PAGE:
Distinguished lecturer: Professor Vivienne Bath
11 October 2012
Foreign Investment, the National Interest and National Security - Foreign Direct Investment in Australia and China
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China and Australia are both recipients of considerable amounts of inbound investment and maintain policies designed to encourage and attract it. Both countries are, however, considered by the OECD to maintain restrictive policies towards the admission of inbound investment. In addition, Chinese and Australian companies invest extensively overseas, including, in the case of Chinese companies, in Australia, where the extent and nature of foreign - particularly Chinese - investment in natural resources and rural land is increasingly controversial. The policies of the Australian and Chinese governments in relation to the admission of foreign direct investment ('FDI') both rely heavily on concepts of the national interest (in the case of Australia) and national security (in the case of China). Australia maintains a case by case screening regime based on a 'national interest' test; China has a detailed, highly regulated investment structure and review process which draws on concepts of 'national security' and 'national economic security', and has recently added an extra case by case review of certain foreign acquisitions on the basis of a "national security" test. In this lecture, Professor Bath will examine and compare the development and definition of concepts of national interest and national security - including the role of public opinion in both countries - and discuss the role they play in the admission of FDI in Australia and China.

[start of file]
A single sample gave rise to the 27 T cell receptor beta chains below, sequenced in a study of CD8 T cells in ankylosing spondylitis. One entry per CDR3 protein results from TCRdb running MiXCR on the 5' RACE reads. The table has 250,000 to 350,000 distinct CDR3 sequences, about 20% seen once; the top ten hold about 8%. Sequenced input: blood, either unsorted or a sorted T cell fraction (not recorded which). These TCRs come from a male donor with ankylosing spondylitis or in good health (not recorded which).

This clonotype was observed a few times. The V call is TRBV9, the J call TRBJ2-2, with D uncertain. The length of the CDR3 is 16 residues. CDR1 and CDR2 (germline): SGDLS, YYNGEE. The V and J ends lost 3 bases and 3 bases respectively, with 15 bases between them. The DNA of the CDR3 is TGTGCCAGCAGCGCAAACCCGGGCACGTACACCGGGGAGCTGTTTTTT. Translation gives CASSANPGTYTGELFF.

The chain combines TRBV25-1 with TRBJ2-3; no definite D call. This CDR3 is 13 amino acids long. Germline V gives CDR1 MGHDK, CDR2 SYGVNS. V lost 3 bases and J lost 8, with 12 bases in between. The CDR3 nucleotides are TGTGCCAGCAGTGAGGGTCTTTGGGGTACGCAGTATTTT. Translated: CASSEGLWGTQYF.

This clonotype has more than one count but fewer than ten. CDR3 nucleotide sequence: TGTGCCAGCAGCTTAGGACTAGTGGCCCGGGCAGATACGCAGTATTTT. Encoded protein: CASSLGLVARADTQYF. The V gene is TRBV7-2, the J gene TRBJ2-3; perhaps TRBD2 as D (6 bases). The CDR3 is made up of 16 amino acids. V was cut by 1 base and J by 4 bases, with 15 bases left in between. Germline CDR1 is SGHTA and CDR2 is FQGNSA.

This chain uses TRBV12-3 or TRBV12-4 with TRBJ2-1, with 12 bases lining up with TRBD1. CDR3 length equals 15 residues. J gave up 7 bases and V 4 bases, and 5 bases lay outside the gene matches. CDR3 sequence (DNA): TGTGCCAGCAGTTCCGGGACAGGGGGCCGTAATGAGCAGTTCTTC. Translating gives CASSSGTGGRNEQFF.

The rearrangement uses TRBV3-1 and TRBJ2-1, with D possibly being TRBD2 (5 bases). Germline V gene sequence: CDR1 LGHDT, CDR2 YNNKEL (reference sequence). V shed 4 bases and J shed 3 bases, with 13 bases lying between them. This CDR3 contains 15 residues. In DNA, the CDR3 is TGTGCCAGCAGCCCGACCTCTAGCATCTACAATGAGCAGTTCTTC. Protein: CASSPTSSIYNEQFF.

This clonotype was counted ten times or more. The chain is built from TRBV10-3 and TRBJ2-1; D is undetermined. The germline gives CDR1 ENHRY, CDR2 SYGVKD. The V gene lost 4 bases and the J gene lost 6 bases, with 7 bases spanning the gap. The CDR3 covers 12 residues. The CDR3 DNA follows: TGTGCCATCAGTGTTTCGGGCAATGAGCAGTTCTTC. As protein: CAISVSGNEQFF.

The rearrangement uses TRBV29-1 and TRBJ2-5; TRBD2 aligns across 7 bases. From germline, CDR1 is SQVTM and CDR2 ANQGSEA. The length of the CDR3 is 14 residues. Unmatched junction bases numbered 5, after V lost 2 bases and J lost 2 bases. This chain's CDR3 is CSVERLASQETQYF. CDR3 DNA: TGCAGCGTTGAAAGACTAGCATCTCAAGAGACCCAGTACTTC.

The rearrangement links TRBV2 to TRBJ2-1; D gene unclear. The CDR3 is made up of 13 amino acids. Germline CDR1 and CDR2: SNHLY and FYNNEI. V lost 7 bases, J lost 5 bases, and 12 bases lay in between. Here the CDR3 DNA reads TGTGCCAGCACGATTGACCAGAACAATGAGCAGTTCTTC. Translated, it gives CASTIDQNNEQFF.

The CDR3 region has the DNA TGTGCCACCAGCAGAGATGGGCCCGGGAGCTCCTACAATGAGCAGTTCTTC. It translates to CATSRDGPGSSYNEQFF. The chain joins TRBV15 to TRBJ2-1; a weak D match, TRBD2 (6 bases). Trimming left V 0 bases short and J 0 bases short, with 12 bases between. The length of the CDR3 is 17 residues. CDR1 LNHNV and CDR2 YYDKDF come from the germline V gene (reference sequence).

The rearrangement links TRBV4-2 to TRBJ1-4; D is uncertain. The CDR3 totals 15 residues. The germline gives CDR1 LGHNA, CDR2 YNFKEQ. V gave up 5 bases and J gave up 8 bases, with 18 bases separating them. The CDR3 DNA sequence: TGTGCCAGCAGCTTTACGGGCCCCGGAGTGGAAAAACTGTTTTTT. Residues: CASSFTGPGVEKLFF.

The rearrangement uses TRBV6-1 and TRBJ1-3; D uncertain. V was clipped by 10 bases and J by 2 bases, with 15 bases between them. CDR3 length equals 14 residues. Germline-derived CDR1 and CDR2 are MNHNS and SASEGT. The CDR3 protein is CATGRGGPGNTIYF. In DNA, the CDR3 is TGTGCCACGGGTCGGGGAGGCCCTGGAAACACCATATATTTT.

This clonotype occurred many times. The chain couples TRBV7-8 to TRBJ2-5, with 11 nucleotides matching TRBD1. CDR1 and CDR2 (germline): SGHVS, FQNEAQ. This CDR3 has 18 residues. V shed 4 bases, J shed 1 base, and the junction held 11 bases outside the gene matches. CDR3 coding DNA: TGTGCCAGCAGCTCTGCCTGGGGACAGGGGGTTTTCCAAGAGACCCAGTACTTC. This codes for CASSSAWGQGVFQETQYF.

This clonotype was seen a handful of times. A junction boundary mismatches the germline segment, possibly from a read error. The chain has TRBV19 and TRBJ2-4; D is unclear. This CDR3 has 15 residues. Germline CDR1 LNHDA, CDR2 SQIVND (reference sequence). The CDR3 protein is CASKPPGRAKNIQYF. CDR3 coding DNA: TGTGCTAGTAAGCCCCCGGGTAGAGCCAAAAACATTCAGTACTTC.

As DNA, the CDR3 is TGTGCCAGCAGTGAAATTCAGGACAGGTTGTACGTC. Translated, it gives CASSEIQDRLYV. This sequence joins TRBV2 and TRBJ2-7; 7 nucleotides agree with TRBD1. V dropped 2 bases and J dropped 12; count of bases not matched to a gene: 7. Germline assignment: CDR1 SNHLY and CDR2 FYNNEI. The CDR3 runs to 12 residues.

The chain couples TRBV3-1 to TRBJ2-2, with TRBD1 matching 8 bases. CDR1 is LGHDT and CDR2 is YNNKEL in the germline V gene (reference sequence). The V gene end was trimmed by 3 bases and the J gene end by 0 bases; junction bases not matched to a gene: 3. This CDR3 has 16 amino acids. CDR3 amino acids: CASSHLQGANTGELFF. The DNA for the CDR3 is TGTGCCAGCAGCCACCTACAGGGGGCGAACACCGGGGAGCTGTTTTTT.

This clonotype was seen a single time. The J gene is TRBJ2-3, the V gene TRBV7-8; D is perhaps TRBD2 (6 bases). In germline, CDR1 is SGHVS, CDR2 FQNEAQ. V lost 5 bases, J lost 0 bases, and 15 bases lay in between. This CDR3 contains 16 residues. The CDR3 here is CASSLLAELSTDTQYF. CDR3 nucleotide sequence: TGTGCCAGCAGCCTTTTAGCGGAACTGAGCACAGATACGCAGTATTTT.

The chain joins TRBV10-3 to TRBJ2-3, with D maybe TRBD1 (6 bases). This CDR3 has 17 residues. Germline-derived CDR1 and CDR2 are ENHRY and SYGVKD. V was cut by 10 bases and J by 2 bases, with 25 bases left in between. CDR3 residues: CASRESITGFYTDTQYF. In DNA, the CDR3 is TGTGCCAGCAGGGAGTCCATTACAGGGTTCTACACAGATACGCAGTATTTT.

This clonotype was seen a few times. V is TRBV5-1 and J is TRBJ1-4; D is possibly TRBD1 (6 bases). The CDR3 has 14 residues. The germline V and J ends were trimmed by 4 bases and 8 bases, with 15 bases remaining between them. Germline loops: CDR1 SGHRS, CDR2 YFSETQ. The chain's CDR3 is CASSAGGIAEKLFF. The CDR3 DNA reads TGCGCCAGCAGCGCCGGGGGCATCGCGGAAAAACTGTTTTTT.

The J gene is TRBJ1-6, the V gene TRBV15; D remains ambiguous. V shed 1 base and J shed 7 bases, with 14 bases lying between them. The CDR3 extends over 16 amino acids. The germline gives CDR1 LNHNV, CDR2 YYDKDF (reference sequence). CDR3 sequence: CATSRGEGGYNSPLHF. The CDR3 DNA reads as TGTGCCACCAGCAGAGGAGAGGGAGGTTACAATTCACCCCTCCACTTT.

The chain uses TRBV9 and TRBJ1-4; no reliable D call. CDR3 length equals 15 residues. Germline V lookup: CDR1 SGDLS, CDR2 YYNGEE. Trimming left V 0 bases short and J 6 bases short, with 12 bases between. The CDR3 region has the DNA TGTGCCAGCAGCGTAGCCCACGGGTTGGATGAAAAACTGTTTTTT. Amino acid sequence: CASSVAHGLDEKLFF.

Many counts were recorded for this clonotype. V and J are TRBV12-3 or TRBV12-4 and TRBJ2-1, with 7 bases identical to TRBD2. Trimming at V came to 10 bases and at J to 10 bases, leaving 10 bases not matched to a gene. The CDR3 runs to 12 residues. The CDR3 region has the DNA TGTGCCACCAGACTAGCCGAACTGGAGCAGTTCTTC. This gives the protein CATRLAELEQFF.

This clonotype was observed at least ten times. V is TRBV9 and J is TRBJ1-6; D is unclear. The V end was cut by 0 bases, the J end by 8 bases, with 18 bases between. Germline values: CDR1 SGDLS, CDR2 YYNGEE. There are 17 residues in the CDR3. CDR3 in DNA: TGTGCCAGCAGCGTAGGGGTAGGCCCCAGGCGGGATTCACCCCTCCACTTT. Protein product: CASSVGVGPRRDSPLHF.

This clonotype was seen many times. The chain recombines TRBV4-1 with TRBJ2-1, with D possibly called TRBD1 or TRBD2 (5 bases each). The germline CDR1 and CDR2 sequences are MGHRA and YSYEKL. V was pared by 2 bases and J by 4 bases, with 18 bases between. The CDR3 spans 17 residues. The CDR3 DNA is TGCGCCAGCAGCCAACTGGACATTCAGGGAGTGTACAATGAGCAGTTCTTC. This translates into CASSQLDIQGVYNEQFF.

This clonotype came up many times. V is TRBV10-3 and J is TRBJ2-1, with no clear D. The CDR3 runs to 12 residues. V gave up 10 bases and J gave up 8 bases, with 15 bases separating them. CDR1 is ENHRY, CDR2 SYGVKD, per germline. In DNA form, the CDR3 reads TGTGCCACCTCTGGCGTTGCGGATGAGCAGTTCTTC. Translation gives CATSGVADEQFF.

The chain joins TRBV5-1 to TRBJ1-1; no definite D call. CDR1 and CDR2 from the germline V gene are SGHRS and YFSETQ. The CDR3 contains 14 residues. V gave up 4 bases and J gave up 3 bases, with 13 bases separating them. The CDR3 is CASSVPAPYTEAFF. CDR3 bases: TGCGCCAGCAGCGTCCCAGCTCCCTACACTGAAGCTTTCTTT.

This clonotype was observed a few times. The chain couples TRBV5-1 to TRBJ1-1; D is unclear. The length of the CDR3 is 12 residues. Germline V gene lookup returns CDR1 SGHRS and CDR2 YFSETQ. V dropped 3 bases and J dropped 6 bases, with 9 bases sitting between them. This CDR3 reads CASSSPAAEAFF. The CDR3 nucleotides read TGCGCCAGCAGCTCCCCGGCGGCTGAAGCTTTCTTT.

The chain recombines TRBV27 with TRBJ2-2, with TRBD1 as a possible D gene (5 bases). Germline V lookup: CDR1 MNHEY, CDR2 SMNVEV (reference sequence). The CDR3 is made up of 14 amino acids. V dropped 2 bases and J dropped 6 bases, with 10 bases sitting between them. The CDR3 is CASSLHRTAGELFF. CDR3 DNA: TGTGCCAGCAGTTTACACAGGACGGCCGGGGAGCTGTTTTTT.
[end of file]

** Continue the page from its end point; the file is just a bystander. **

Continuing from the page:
ABOUT THE SPEAKER
Professor of Chinese and International Business Law , Faculty of Law, University of Sydney, and Director of the Centre for Asian and Pacific Law at the University of Sydney. Prior to joining the Faculty of Law, Vivienne Bath was a partner of international firm Coudert Brothers, working in the Hong Kong and Sydney offices, and specialising in commercial law, with a focus on foreign investment and commercial transactions in the People's Republic of China. She previously practised as a commercial lawyer in New York and Sydney, and worked in the Federal Office of Parliamentary Counsel as a parliamentary draftsman.
Vivienne Bath has published widely in the area of Chinese law and is a frequent participant in conferences and seminars focussing on developments in the Chinese legal regime.
Lawyers/barristers: attendance at this lecture is equal to 1 MCLE/CPD unit.
This event is co-presented with the Sydney Law School.
Time: Registration from 5.30pm for 6-7pm lecture, followed by cocktail reception.
Cost: FREE, registration essential